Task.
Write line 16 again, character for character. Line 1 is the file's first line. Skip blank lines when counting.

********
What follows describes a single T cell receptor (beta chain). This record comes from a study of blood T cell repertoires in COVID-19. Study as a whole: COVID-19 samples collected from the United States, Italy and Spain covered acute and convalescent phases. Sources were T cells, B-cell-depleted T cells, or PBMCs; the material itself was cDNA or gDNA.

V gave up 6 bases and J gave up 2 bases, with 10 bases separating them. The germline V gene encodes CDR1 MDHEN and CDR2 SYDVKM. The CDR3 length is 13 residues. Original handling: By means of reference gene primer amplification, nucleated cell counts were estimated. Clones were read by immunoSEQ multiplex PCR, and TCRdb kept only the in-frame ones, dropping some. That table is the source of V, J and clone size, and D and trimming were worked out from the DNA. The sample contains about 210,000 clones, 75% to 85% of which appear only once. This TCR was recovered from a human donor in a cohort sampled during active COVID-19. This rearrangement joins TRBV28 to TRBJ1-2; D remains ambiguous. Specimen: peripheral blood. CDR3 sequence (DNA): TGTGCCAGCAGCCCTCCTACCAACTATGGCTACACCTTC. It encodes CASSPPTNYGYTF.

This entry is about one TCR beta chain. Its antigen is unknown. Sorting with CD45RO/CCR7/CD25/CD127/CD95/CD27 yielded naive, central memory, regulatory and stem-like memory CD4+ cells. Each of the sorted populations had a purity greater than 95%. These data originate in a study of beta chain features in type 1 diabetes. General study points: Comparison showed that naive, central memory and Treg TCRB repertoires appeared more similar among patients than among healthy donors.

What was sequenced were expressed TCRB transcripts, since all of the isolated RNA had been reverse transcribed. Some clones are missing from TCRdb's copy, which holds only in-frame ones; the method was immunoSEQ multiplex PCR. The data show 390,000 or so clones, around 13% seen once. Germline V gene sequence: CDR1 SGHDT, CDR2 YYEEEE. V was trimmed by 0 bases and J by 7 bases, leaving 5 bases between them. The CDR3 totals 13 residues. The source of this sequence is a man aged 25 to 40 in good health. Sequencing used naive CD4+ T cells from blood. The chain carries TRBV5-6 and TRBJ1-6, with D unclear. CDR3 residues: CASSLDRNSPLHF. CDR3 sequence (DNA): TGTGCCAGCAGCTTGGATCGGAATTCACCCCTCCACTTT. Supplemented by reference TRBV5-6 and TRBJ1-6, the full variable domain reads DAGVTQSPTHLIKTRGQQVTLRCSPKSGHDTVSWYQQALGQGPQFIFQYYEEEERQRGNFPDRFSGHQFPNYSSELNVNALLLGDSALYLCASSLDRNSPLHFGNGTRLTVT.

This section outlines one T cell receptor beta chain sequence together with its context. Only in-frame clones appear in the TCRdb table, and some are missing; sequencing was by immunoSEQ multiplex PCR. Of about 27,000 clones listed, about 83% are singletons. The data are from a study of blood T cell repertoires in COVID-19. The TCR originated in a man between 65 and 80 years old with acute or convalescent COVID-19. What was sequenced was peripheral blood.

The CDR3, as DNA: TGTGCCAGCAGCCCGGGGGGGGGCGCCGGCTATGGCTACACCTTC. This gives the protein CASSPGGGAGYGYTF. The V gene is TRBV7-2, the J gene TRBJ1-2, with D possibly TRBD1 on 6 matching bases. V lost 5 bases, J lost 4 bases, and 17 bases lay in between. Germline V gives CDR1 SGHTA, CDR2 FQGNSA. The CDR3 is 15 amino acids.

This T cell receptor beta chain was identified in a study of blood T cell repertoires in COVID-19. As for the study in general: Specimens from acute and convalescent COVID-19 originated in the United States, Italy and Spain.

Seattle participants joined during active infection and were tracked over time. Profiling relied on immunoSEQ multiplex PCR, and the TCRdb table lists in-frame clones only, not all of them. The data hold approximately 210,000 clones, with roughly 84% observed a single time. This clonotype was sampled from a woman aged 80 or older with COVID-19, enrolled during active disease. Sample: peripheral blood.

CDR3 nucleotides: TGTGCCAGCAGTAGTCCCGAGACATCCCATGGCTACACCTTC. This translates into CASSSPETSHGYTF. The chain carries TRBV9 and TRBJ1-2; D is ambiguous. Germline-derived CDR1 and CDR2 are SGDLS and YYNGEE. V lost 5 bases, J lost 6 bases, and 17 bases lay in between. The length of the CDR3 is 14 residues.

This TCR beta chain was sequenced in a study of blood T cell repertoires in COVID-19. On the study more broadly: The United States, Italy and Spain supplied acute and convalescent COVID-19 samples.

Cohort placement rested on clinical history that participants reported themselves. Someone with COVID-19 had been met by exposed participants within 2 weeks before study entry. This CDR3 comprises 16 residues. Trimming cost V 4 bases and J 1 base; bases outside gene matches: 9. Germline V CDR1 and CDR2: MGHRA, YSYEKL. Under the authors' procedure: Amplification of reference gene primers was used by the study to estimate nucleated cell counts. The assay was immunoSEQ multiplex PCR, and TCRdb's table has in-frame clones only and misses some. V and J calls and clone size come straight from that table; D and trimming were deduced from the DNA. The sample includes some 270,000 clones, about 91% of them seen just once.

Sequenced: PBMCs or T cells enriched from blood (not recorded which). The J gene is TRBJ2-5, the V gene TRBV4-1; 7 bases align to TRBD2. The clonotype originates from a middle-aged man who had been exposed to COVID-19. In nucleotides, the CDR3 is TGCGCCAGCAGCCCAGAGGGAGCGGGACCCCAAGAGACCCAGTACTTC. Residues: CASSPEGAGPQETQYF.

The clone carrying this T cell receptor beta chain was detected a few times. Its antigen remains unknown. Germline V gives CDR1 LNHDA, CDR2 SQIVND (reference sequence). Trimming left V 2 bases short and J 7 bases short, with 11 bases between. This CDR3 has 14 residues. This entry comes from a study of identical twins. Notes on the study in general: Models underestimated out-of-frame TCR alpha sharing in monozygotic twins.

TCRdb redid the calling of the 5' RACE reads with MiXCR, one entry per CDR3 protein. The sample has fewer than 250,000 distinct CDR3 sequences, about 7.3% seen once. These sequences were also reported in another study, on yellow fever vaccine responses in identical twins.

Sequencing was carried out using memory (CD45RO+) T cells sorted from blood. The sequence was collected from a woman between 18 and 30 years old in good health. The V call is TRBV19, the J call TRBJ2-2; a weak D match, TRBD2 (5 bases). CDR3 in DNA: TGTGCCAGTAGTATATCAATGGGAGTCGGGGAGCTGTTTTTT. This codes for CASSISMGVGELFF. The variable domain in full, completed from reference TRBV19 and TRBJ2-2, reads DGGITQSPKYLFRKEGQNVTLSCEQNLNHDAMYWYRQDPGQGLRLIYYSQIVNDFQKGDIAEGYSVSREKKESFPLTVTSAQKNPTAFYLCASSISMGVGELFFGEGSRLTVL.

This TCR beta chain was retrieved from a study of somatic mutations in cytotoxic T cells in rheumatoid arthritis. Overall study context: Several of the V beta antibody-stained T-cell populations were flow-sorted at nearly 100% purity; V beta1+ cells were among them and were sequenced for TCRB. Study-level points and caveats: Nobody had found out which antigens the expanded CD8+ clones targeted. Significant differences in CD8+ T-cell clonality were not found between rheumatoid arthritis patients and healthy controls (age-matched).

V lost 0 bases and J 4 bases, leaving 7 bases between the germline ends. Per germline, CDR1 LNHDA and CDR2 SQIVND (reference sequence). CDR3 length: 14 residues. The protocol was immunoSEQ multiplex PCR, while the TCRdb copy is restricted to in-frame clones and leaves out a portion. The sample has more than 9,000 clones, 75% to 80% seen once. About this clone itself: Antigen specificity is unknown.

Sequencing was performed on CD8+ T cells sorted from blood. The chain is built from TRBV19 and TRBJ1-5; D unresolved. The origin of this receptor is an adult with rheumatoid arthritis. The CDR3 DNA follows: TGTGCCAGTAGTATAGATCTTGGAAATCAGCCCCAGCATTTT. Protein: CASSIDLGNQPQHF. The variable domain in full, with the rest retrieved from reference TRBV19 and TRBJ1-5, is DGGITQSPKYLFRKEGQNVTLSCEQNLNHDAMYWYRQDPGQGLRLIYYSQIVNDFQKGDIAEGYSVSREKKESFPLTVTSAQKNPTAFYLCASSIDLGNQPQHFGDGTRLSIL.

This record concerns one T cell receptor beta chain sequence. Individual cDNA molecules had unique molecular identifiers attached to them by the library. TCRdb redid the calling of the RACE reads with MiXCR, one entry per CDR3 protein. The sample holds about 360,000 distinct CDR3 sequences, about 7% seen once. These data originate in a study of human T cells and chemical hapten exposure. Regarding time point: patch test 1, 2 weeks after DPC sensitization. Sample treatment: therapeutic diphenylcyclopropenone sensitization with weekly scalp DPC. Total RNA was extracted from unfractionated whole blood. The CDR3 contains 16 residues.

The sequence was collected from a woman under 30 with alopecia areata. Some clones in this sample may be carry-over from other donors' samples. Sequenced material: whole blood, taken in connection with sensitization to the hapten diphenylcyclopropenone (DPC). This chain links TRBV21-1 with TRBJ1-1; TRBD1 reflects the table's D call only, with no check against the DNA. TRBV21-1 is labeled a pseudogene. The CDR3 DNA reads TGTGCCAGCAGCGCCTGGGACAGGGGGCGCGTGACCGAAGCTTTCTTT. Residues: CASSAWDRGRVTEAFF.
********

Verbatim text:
This TCR beta chain was retrieved from a study of somatic mutations in cytotoxic T cells in rheumatoid arthritis. Overall study context: Several of the V beta antibody-stained T-cell populations were flow-sorted at nearly 100% purity; V beta1+ cells were among them and were sequenced for TCRB. Study-level points and caveats: Nobody had found out which antigens the expanded CD8+ clones targeted. Significant differences in CD8+ T-cell clonality were not found between rheumatoid arthritis patients and healthy controls (age-matched).